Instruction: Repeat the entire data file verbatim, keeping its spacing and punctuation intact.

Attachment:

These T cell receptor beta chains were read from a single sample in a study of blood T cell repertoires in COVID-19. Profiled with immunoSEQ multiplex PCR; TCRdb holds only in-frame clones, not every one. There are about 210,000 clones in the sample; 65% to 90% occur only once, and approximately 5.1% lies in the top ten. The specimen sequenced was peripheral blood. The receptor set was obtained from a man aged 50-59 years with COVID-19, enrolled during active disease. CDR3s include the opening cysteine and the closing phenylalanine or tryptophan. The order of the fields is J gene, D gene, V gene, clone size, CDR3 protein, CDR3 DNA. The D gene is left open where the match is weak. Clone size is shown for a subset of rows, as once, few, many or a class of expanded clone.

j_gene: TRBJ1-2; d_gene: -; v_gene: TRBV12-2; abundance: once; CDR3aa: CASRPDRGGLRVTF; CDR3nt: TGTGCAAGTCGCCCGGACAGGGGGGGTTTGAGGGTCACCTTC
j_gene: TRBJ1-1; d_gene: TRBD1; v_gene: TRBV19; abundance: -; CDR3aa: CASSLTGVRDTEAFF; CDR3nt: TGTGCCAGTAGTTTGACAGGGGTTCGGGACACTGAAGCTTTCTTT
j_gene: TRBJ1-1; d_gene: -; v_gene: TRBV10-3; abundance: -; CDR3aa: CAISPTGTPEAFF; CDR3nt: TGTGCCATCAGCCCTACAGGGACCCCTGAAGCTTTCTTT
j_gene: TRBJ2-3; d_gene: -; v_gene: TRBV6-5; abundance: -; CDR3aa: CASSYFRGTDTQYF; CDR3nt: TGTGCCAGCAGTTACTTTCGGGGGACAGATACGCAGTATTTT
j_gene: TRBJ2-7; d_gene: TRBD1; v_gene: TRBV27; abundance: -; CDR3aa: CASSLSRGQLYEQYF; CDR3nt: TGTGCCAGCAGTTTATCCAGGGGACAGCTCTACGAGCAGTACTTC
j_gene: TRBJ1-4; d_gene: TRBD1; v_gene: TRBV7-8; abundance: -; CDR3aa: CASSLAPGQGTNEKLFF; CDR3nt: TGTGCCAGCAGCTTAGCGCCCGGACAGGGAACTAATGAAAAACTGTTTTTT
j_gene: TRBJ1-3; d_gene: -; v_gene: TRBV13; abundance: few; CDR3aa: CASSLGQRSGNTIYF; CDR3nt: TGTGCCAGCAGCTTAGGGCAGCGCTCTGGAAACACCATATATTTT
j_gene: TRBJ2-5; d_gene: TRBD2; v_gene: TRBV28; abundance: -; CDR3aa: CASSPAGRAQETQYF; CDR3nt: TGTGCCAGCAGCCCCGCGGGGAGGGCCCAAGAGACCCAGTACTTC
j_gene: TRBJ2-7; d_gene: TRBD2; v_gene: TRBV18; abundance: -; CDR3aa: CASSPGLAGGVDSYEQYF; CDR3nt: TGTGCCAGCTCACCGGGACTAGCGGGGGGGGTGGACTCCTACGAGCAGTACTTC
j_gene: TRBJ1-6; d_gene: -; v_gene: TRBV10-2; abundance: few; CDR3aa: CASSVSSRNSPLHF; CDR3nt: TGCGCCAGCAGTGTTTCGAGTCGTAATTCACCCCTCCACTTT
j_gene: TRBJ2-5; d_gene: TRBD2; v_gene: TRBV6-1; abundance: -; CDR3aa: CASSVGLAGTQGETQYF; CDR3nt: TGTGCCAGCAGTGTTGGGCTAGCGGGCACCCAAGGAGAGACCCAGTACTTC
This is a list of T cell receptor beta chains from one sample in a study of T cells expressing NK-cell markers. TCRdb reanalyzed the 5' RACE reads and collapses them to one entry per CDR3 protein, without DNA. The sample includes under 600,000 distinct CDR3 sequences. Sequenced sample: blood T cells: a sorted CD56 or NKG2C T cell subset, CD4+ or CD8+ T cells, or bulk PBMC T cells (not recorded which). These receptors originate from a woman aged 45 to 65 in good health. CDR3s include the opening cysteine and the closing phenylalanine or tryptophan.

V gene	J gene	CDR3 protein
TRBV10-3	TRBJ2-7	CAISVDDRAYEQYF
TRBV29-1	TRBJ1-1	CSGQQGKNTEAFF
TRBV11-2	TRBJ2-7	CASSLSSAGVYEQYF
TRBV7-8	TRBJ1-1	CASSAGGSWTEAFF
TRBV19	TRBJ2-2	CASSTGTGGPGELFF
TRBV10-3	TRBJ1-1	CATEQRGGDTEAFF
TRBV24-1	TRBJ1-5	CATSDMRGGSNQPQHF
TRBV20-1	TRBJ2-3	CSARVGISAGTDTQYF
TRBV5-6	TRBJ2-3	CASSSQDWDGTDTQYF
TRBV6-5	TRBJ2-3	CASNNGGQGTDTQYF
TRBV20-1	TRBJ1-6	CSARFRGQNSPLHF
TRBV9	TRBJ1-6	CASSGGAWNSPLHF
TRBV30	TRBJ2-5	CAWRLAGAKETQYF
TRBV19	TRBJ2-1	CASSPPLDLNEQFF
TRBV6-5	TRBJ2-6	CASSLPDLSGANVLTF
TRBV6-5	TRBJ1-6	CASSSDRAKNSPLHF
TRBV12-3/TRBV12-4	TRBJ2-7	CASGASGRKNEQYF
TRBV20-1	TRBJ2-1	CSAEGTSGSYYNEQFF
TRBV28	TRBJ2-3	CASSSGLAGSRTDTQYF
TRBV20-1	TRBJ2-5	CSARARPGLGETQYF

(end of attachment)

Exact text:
These T cell receptor beta chains were read from a single sample in a study of blood T cell repertoires in COVID-19. Profiled with immunoSEQ multiplex PCR; TCRdb holds only in-frame clones, not every one. There are about 210,000 clones in the sample; 65% to 90% occur only once, and approximately 5.1% lies in the top ten. The specimen sequenced was peripheral blood. The receptor set was obtained from a man aged 50-59 years with COVID-19, enrolled during active disease. CDR3s include the opening cysteine and the closing phenylalanine or tryptophan. The order of the fields is J gene, D gene, V gene, clone size, CDR3 protein, CDR3 DNA. The D gene is left open where the match is weak. Clone size is shown for a subset of rows, as once, few, many or a class of expanded clone.

j_gene: TRBJ1-2; d_gene: -; v_gene: TRBV12-2; abundance: once; CDR3aa: CASRPDRGGLRVTF; CDR3nt: TGTGCAAGTCGCCCGGACAGGGGGGGTTTGAGGGTCACCTTC
j_gene: TRBJ1-1; d_gene: TRBD1; v_gene: TRBV19; abundance: -; CDR3aa: CASSLTGVRDTEAFF; CDR3nt: TGTGCCAGTAGTTTGACAGGGGTTCGGGACACTGAAGCTTTCTTT
j_gene: TRBJ1-1; d_gene: -; v_gene: TRBV10-3; abundance: -; CDR3aa: CAISPTGTPEAFF; CDR3nt: TGTGCCATCAGCCCTACAGGGACCCCTGAAGCTTTCTTT
j_gene: TRBJ2-3; d_gene: -; v_gene: TRBV6-5; abundance: -; CDR3aa: CASSYFRGTDTQYF; CDR3nt: TGTGCCAGCAGTTACTTTCGGGGGACAGATACGCAGTATTTT
j_gene: TRBJ2-7; d_gene: TRBD1; v_gene: TRBV27; abundance: -; CDR3aa: CASSLSRGQLYEQYF; CDR3nt: TGTGCCAGCAGTTTATCCAGGGGACAGCTCTACGAGCAGTACTTC
j_gene: TRBJ1-4; d_gene: TRBD1; v_gene: TRBV7-8; abundance: -; CDR3aa: CASSLAPGQGTNEKLFF; CDR3nt: TGTGCCAGCAGCTTAGCGCCCGGACAGGGAACTAATGAAAAACTGTTTTTT
j_gene: TRBJ1-3; d_gene: -; v_gene: TRBV13; abundance: few; CDR3aa: CASSLGQRSGNTIYF; CDR3nt: TGTGCCAGCAGCTTAGGGCAGCGCTCTGGAAACACCATATATTTT
j_gene: TRBJ2-5; d_gene: TRBD2; v_gene: TRBV28; abundance: -; CDR3aa: CASSPAGRAQETQYF; CDR3nt: TGTGCCAGCAGCCCCGCGGGGAGGGCCCAAGAGACCCAGTACTTC
j_gene: TRBJ2-7; d_gene: TRBD2; v_gene: TRBV18; abundance: -; CDR3aa: CASSPGLAGGVDSYEQYF; CDR3nt: TGTGCCAGCTCACCGGGACTAGCGGGGGGGGTGGACTCCTACGAGCAGTACTTC
j_gene: TRBJ1-6; d_gene: -; v_gene: TRBV10-2; abundance: few; CDR3aa: CASSVSSRNSPLHF; CDR3nt: TGCGCCAGCAGTGTTTCGAGTCGTAATTCACCCCTCCACTTT
j_gene: TRBJ2-5; d_gene: TRBD2; v_gene: TRBV6-1; abundance: -; CDR3aa: CASSVGLAGTQGETQYF; CDR3nt: TGTGCCAGCAGTGTTGGGCTAGCGGGCACCCAAGGAGAGACCCAGTACTTC
This is a list of T cell receptor beta chains from one sample in a study of T cells expressing NK-cell markers. TCRdb reanalyzed the 5' RACE reads and collapses them to one entry per CDR3 protein, without DNA. The sample includes under 600,000 distinct CDR3 sequences. Sequenced sample: blood T cells: a sorted CD56 or NKG2C T cell subset, CD4+ or CD8+ T cells, or bulk PBMC T cells (not recorded which). These receptors originate from a woman aged 45 to 65 in good health. CDR3s include the opening cysteine and the closing phenylalanine or tryptophan.

V gene	J gene	CDR3 protein
TRBV10-3	TRBJ2-7	CAISVDDRAYEQYF
TRBV29-1	TRBJ1-1	CSGQQGKNTEAFF
TRBV11-2	TRBJ2-7	CASSLSSAGVYEQYF
TRBV7-8	TRBJ1-1	CASSAGGSWTEAFF
TRBV19	TRBJ2-2	CASSTGTGGPGELFF
TRBV10-3	TRBJ1-1	CATEQRGGDTEAFF
TRBV24-1	TRBJ1-5	CATSDMRGGSNQPQHF
TRBV20-1	TRBJ2-3	CSARVGISAGTDTQYF
TRBV5-6	TRBJ2-3	CASSSQDWDGTDTQYF
TRBV6-5	TRBJ2-3	CASNNGGQGTDTQYF
TRBV20-1	TRBJ1-6	CSARFRGQNSPLHF
TRBV9	TRBJ1-6	CASSGGAWNSPLHF
TRBV30	TRBJ2-5	CAWRLAGAKETQYF
TRBV19	TRBJ2-1	CASSPPLDLNEQFF
TRBV6-5	TRBJ2-6	CASSLPDLSGANVLTF
TRBV6-5	TRBJ1-6	CASSSDRAKNSPLHF
TRBV12-3/TRBV12-4	TRBJ2-7	CASGASGRKNEQYF
TRBV20-1	TRBJ2-1	CSAEGTSGSYYNEQFF
TRBV28	TRBJ2-3	CASSSGLAGSRTDTQYF
TRBV20-1	TRBJ2-5	CSARARPGLGETQYF